The Ravens receiver held his third-annual charity basketball game Saturday at his alma mater, Stafford Senior High School in Fredericksburg, Va.
Tickets to the game cost $10, and proceeds from the event benefitted the Torrey Smith Foundation. Smith's foundation aims to provide physical, educational and financial programs for at-risk youth affected by domestic violence.
"It was fun. I think everyone enjoyed it," Smith said. "There were a lot of smiling faces, a bunch of family members bonding. It's just about bringing people into the community and bringing the community together."
The basketball game also brought together players from the Ravens and Redskins, as well as former local stars currently in the NFL. More than 2,000 people attended the game, which sold out in just a couple of days.
The Redskins' contingency included Leonard Hankerson, Josh Morgan and Brandon Banks. Browns cornerback Joe Haden and 49ers linebacker NaVorro Bowman, both former prep stars from the area, came into town to participate.
"I'm thankful for all of the guys coming out and all the support we've gotten from the community," Smith said. "It means a lot, especially when they're traveling up here. I'm thankful for all of the guys. Joe could have been laid up in Jersey, but he came down with his wife. Ray, Vonta, Anquan, everyone, they all came into town and I appreciate them for it."
The game itself – which was billed as a Ravens vs. Redskins showdown – was a lighthearted competition that had the feel of an all-star game. There were plenty of high-flying dunks and big plays to keep the crowd entertained throughout the afternoon.
The Ravens ended up winning 98-79.
"It's very exciting to see how far Torrey and his family have come in these few months," said Smith's agent Drew Rosenhaus, who was the event's emcee. "From the tragic death of his brother, Tevin, to see everyone here on a joyous occasion, celebrating a world championship, celebrating community, charity, giving back, it's just a great feeling. This is what it's all about."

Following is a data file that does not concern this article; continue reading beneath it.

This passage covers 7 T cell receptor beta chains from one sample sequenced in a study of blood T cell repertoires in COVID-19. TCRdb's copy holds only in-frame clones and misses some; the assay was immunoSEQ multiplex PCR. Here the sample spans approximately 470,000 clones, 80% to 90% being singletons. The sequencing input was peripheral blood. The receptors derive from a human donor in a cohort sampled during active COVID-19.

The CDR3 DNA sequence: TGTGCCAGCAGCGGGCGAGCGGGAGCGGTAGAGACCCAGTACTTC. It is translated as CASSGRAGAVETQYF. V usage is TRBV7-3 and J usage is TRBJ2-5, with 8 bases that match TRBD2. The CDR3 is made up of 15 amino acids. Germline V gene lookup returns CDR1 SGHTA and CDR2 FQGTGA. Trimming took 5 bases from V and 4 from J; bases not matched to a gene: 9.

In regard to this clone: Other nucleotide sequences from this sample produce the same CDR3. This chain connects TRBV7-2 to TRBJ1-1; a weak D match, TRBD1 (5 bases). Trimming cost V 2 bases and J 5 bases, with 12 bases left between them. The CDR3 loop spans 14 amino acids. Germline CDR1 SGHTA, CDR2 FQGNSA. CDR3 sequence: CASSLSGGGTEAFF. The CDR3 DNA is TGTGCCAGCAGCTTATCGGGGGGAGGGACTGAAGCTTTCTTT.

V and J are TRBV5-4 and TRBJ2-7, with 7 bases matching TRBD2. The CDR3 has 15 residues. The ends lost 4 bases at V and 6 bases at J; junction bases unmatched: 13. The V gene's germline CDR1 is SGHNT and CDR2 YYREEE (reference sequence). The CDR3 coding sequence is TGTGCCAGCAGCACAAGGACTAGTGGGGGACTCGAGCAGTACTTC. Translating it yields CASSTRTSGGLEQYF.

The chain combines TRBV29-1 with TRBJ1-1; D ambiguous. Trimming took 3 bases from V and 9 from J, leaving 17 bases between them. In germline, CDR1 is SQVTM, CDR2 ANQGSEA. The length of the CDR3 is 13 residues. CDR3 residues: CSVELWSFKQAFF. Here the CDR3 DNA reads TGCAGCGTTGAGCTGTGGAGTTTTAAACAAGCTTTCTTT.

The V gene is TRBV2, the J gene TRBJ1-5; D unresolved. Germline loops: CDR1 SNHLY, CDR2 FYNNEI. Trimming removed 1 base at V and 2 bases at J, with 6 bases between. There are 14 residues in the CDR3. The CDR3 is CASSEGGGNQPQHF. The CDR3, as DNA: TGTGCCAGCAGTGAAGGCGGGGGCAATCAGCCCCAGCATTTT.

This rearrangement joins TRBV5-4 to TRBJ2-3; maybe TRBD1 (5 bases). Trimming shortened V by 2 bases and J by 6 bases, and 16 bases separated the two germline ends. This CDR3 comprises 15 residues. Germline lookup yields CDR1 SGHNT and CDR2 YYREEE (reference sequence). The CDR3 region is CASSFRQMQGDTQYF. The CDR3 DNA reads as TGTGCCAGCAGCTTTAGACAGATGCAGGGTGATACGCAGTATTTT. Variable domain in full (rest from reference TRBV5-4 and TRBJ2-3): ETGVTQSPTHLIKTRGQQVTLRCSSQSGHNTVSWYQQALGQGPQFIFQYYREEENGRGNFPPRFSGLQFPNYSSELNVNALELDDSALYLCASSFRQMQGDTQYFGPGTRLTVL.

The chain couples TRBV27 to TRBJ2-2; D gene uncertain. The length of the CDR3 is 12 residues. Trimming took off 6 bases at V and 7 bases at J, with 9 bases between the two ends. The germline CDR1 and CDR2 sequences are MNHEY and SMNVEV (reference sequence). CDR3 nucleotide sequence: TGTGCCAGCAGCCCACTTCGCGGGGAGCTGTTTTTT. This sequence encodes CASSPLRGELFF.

Before the game started, Smith took the microphone and delivered some words of encouragement to the kids in attendance.
"You can do whatever it is you put your mind to," he said. "Don't let anything ever tell you differently. If I can make it to the league from here, you can do far greater things."
In between halves and even during some of the timeouts, the players mingled with fans, snapped photos and signed autographs. There was a full autograph session after the game, with most of the players signing hundreds and autographs and posing for photos.
"It's a good event and with what Torrey is doing in the community, a lot of guys came up here and supported him with his foundation and the efforts he makes in this area," Leach said. "You always want to come support your teammates."
The event has grown in recent years, as Smith has developed into one of the top young receivers in the game. They will likely have to move venues next year to accommodate the increased demand, but that's a problem Smith is happy to have.
"It gets better and better every year," he said. "Having a game like this where people can look forward to it every year is something that I'm proud of and we're trying to building on it."